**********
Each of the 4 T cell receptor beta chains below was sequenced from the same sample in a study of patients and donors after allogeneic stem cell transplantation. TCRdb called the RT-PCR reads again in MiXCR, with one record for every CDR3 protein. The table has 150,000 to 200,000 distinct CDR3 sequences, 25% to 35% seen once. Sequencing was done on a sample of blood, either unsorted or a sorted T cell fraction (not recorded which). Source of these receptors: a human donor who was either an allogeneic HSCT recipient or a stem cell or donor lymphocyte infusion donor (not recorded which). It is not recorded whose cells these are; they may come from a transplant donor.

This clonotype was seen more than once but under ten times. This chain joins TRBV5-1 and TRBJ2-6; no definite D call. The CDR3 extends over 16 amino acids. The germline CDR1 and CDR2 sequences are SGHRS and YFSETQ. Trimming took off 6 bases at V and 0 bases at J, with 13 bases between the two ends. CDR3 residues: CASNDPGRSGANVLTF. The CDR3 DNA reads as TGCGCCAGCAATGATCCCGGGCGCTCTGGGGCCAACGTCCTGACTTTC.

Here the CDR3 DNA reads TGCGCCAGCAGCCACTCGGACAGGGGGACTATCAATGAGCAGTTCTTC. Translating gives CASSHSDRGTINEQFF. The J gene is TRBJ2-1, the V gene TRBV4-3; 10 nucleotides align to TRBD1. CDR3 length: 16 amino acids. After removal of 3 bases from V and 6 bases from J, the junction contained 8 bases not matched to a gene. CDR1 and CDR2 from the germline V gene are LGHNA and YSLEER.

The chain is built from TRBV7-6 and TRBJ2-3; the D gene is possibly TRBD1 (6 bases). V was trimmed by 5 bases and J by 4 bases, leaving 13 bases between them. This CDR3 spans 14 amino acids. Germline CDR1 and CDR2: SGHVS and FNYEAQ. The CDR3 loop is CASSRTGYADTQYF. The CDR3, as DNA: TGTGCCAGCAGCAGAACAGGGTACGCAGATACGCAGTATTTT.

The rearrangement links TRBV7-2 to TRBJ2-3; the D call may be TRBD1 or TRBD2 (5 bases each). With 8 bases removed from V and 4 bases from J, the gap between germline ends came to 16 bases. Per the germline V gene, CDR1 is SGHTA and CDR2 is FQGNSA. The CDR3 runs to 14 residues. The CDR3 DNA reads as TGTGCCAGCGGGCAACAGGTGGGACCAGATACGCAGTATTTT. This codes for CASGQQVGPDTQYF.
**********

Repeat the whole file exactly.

Each of the 4 T cell receptor beta chains below was sequenced from the same sample in a study of patients and donors after allogeneic stem cell transplantation. TCRdb called the RT-PCR reads again in MiXCR, with one record for every CDR3 protein. The table has 150,000 to 200,000 distinct CDR3 sequences, 25% to 35% seen once. Sequencing was done on a sample of blood, either unsorted or a sorted T cell fraction (not recorded which). Source of these receptors: a human donor who was either an allogeneic HSCT recipient or a stem cell or donor lymphocyte infusion donor (not recorded which). It is not recorded whose cells these are; they may come from a transplant donor.

This clonotype was seen more than once but under ten times. This chain joins TRBV5-1 and TRBJ2-6; no definite D call. The CDR3 extends over 16 amino acids. The germline CDR1 and CDR2 sequences are SGHRS and YFSETQ. Trimming took off 6 bases at V and 0 bases at J, with 13 bases between the two ends. CDR3 residues: CASNDPGRSGANVLTF. The CDR3 DNA reads as TGCGCCAGCAATGATCCCGGGCGCTCTGGGGCCAACGTCCTGACTTTC.

Here the CDR3 DNA reads TGCGCCAGCAGCCACTCGGACAGGGGGACTATCAATGAGCAGTTCTTC. Translating gives CASSHSDRGTINEQFF. The J gene is TRBJ2-1, the V gene TRBV4-3; 10 nucleotides align to TRBD1. CDR3 length: 16 amino acids. After removal of 3 bases from V and 6 bases from J, the junction contained 8 bases not matched to a gene. CDR1 and CDR2 from the germline V gene are LGHNA and YSLEER.

The chain is built from TRBV7-6 and TRBJ2-3; the D gene is possibly TRBD1 (6 bases). V was trimmed by 5 bases and J by 4 bases, leaving 13 bases between them. This CDR3 spans 14 amino acids. Germline CDR1 and CDR2: SGHVS and FNYEAQ. The CDR3 loop is CASSRTGYADTQYF. The CDR3, as DNA: TGTGCCAGCAGCAGAACAGGGTACGCAGATACGCAGTATTTT.

The rearrangement links TRBV7-2 to TRBJ2-3; the D call may be TRBD1 or TRBD2 (5 bases each). With 8 bases removed from V and 4 bases from J, the gap between germline ends came to 16 bases. Per the germline V gene, CDR1 is SGHTA and CDR2 is FQGNSA. The CDR3 runs to 14 residues. The CDR3 DNA reads as TGTGCCAGCGGGCAACAGGTGGGACCAGATACGCAGTATTTT. This codes for CASGQQVGPDTQYF.